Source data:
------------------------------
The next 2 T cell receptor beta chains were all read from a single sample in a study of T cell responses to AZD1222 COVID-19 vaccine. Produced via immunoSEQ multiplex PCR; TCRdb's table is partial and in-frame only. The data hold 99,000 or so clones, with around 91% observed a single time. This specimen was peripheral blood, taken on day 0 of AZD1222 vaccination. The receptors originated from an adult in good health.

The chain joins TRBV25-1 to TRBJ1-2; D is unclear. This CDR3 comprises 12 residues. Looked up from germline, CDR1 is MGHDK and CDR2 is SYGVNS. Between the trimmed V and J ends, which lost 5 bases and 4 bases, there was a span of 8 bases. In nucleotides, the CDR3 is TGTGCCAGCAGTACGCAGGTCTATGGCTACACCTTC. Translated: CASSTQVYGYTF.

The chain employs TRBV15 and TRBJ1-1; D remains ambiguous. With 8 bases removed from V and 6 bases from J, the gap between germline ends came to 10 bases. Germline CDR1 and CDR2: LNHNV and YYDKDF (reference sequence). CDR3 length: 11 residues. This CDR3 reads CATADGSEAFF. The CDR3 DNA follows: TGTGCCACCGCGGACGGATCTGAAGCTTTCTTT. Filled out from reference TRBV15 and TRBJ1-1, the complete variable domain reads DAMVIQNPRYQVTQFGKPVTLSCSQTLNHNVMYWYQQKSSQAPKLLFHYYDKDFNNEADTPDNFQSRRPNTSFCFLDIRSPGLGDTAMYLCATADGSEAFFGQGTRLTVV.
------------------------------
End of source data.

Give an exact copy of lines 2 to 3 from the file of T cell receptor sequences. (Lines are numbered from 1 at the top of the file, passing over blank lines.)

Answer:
The chain joins TRBV25-1 to TRBJ1-2; D is unclear. This CDR3 comprises 12 residues. Looked up from germline, CDR1 is MGHDK and CDR2 is SYGVNS. Between the trimmed V and J ends, which lost 5 bases and 4 bases, there was a span of 8 bases. In nucleotides, the CDR3 is TGTGCCAGCAGTACGCAGGTCTATGGCTACACCTTC. Translated: CASSTQVYGYTF.

The chain employs TRBV15 and TRBJ1-1; D remains ambiguous. With 8 bases removed from V and 6 bases from J, the gap between germline ends came to 10 bases. Germline CDR1 and CDR2: LNHNV and YYDKDF (reference sequence). CDR3 length: 11 residues. This CDR3 reads CATADGSEAFF. The CDR3 DNA follows: TGTGCCACCGCGGACGGATCTGAAGCTTTCTTT. Filled out from reference TRBV15 and TRBJ1-1, the complete variable domain reads DAMVIQNPRYQVTQFGKPVTLSCSQTLNHNVMYWYQQKSSQAPKLLFHYYDKDFNNEADTPDNFQSRRPNTSFCFLDIRSPGLGDTAMYLCATADGSEAFFGQGTRLTVV.